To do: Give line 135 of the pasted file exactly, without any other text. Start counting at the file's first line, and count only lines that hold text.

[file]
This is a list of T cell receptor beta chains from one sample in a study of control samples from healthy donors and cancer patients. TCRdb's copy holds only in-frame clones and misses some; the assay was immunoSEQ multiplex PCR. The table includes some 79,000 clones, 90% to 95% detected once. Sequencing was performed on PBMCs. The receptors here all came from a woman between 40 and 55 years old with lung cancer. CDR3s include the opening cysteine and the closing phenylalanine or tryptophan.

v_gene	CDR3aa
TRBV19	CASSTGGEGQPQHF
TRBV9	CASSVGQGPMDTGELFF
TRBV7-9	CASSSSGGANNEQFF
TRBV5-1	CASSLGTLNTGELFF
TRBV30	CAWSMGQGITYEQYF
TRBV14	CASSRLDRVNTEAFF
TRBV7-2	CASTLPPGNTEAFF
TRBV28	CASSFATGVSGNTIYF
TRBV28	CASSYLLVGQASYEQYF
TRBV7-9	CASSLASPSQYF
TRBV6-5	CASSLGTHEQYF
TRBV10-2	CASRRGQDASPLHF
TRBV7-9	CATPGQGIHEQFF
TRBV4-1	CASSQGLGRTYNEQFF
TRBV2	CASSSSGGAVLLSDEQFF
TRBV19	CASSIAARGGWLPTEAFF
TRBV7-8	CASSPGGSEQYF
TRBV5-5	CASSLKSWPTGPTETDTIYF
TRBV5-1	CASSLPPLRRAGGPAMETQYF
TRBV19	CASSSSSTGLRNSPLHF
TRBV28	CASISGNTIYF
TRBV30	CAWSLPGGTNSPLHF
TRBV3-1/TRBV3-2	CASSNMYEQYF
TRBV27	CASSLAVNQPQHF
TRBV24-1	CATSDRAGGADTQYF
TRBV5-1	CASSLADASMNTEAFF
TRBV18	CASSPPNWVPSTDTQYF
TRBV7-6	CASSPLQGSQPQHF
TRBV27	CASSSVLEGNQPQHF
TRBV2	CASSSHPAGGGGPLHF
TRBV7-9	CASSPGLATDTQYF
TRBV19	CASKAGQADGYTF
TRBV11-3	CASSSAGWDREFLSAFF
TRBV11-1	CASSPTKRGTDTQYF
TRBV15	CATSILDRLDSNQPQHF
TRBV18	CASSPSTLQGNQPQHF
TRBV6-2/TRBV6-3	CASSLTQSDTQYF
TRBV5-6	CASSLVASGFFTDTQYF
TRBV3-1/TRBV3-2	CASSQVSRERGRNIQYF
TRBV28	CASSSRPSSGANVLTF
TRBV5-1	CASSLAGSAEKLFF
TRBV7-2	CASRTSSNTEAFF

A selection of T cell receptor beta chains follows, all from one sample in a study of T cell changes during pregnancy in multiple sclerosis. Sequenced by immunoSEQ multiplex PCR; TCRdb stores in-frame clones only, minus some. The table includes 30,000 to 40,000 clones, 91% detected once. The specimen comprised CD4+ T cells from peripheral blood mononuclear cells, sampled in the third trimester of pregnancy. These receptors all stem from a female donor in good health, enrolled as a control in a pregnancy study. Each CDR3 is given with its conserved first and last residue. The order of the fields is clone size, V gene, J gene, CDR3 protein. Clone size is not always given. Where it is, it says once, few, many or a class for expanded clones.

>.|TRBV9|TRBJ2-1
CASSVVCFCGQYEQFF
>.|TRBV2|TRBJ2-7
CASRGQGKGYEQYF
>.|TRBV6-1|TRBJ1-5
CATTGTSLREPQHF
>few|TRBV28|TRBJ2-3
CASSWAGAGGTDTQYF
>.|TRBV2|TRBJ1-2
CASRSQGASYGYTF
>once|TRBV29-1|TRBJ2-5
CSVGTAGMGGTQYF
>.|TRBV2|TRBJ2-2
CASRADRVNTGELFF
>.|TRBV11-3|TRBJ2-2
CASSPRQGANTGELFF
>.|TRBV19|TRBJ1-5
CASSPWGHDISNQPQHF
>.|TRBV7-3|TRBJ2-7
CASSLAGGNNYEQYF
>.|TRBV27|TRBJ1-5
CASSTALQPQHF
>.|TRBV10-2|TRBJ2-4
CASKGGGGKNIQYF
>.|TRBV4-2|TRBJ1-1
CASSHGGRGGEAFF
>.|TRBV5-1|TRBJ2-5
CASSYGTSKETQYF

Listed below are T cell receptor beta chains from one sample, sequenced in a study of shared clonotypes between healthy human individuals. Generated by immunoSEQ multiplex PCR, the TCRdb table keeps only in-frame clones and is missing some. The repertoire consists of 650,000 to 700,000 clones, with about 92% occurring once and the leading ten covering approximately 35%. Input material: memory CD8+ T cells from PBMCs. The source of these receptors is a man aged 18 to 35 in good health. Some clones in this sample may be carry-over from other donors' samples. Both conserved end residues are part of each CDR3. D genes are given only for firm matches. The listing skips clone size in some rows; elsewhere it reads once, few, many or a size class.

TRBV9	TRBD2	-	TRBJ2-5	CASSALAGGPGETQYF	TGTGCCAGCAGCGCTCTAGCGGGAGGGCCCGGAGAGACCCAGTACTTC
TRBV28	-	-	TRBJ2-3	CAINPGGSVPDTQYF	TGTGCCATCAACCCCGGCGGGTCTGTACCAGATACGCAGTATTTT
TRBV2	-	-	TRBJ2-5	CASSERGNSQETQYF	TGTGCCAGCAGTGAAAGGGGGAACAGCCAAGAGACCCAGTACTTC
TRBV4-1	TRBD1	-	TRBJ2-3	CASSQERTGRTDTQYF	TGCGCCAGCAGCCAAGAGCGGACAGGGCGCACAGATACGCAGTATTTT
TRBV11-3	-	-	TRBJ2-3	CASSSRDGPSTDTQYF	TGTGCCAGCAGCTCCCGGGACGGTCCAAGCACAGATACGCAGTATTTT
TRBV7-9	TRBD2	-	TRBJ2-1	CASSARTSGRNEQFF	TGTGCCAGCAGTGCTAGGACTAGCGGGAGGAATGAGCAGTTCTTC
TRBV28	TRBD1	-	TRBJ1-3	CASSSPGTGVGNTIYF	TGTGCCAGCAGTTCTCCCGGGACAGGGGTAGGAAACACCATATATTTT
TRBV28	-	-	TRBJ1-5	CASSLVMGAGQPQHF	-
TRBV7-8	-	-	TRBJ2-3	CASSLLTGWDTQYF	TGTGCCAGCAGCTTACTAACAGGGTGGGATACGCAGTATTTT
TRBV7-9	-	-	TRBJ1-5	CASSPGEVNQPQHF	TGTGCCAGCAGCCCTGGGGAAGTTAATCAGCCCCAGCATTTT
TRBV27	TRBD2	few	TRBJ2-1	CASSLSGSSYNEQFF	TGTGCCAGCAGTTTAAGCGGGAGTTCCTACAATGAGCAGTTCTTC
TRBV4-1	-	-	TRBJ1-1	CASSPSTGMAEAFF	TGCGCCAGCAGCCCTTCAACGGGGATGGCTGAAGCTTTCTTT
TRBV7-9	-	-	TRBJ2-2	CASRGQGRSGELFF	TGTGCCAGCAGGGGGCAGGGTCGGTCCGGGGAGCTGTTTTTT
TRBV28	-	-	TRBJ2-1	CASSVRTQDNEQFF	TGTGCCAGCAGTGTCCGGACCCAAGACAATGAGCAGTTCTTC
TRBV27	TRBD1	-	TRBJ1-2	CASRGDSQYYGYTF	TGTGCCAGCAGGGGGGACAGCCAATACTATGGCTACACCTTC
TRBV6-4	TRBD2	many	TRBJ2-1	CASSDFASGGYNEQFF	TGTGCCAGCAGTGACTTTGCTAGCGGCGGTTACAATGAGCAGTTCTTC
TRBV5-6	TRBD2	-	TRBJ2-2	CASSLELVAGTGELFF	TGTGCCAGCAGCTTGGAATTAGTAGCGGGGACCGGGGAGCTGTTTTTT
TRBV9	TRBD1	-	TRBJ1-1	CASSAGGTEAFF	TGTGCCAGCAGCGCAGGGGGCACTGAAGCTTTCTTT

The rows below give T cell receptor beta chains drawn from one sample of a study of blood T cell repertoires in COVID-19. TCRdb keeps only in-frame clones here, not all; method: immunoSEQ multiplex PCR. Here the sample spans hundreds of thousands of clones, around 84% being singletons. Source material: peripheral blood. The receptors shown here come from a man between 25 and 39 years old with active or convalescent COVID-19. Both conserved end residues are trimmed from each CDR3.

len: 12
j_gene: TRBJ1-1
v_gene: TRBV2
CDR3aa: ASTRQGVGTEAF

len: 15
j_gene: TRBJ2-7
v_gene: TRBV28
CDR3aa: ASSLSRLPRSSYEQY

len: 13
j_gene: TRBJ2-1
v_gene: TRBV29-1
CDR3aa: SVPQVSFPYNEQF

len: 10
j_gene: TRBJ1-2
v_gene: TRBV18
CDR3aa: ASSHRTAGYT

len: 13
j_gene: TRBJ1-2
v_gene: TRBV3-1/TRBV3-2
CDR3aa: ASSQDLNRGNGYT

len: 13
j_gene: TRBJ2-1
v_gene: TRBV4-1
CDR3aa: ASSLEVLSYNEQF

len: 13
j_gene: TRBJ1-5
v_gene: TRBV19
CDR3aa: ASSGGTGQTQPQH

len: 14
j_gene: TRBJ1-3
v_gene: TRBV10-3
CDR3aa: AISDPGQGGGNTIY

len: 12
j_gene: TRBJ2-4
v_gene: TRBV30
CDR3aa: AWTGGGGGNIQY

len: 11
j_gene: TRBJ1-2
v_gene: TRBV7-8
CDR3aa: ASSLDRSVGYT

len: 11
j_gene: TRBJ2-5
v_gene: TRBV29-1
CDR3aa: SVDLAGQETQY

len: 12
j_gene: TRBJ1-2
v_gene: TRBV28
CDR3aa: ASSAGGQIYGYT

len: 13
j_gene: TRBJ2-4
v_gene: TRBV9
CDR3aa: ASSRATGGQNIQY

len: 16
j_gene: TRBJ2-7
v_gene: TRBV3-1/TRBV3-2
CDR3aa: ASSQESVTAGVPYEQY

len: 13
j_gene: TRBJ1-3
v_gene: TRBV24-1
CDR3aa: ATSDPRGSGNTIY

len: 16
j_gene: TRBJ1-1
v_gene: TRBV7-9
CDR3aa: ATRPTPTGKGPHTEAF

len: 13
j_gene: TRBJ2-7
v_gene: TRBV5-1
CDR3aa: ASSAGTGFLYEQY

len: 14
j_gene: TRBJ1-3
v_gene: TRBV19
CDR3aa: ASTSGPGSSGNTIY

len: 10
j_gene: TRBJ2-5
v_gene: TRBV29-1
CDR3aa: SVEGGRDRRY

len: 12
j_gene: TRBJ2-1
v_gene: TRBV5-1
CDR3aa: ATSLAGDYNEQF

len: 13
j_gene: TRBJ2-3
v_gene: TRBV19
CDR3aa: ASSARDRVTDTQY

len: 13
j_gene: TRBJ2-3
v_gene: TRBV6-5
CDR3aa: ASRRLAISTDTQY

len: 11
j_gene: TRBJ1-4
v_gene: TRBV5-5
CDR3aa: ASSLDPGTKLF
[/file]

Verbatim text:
j_gene: TRBJ2-5